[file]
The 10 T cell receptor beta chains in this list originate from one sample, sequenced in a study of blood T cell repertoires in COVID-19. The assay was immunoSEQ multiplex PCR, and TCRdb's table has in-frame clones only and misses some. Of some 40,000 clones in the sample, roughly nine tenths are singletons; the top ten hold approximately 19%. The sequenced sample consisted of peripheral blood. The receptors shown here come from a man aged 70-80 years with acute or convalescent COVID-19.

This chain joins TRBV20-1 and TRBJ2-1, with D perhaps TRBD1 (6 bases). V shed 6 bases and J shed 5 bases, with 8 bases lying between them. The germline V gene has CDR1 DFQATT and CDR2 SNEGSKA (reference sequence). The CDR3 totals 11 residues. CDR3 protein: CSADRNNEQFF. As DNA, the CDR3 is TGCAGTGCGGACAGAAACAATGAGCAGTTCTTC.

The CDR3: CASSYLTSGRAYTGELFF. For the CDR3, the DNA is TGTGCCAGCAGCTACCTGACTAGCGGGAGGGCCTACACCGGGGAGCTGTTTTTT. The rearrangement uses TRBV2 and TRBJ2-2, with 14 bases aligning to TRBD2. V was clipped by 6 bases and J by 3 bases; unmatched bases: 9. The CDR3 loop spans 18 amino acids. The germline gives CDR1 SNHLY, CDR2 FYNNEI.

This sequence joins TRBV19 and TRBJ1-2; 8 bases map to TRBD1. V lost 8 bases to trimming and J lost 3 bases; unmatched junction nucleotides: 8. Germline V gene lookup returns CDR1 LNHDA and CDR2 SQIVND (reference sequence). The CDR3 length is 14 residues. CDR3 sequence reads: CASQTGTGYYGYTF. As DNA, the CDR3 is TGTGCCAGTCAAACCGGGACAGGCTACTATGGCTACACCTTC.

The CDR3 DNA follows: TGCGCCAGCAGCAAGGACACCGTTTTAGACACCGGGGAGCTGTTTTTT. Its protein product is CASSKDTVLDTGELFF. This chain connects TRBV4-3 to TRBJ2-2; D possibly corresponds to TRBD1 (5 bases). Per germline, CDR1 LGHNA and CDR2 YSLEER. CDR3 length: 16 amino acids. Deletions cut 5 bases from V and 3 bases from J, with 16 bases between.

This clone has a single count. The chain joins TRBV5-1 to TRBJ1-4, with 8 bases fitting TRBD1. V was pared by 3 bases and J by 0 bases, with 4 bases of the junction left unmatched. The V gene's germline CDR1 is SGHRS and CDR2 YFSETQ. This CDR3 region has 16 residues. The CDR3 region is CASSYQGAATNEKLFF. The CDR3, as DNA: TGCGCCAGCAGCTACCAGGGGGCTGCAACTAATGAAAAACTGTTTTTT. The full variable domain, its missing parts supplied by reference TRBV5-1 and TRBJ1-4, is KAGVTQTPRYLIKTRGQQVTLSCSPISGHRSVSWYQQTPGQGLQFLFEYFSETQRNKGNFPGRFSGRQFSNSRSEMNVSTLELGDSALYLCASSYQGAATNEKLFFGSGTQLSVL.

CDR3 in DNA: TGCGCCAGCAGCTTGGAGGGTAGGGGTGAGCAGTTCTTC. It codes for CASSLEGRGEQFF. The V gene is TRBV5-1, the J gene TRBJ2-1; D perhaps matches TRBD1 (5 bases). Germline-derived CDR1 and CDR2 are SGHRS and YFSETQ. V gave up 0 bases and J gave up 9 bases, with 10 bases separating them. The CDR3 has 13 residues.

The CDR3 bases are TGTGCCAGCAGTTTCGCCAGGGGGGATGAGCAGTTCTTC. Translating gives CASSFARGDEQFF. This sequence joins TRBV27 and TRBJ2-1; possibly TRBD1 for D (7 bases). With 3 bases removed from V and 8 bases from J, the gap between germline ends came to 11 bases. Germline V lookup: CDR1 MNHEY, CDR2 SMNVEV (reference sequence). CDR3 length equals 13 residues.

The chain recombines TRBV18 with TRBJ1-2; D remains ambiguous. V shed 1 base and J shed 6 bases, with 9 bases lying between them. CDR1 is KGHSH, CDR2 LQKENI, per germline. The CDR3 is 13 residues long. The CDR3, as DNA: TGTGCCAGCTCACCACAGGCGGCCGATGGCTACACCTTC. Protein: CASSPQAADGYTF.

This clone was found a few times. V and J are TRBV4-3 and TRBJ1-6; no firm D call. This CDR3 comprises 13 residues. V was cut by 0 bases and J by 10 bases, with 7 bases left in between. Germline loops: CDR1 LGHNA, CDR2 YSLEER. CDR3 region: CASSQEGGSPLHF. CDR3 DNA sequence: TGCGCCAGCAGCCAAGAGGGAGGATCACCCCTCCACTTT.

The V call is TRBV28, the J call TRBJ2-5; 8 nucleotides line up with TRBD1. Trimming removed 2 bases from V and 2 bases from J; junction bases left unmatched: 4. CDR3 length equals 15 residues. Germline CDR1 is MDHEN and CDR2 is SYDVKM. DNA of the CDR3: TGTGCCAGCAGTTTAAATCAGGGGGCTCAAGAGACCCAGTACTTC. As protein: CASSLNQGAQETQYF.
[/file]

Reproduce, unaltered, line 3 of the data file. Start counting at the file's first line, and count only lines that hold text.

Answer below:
The CDR3: CASSYLTSGRAYTGELFF. For the CDR3, the DNA is TGTGCCAGCAGCTACCTGACTAGCGGGAGGGCCTACACCGGGGAGCTGTTTTTT. The rearrangement uses TRBV2 and TRBJ2-2, with 14 bases aligning to TRBD2. V was clipped by 6 bases and J by 3 bases; unmatched bases: 9. The CDR3 loop spans 18 amino acids. The germline gives CDR1 SNHLY, CDR2 FYNNEI.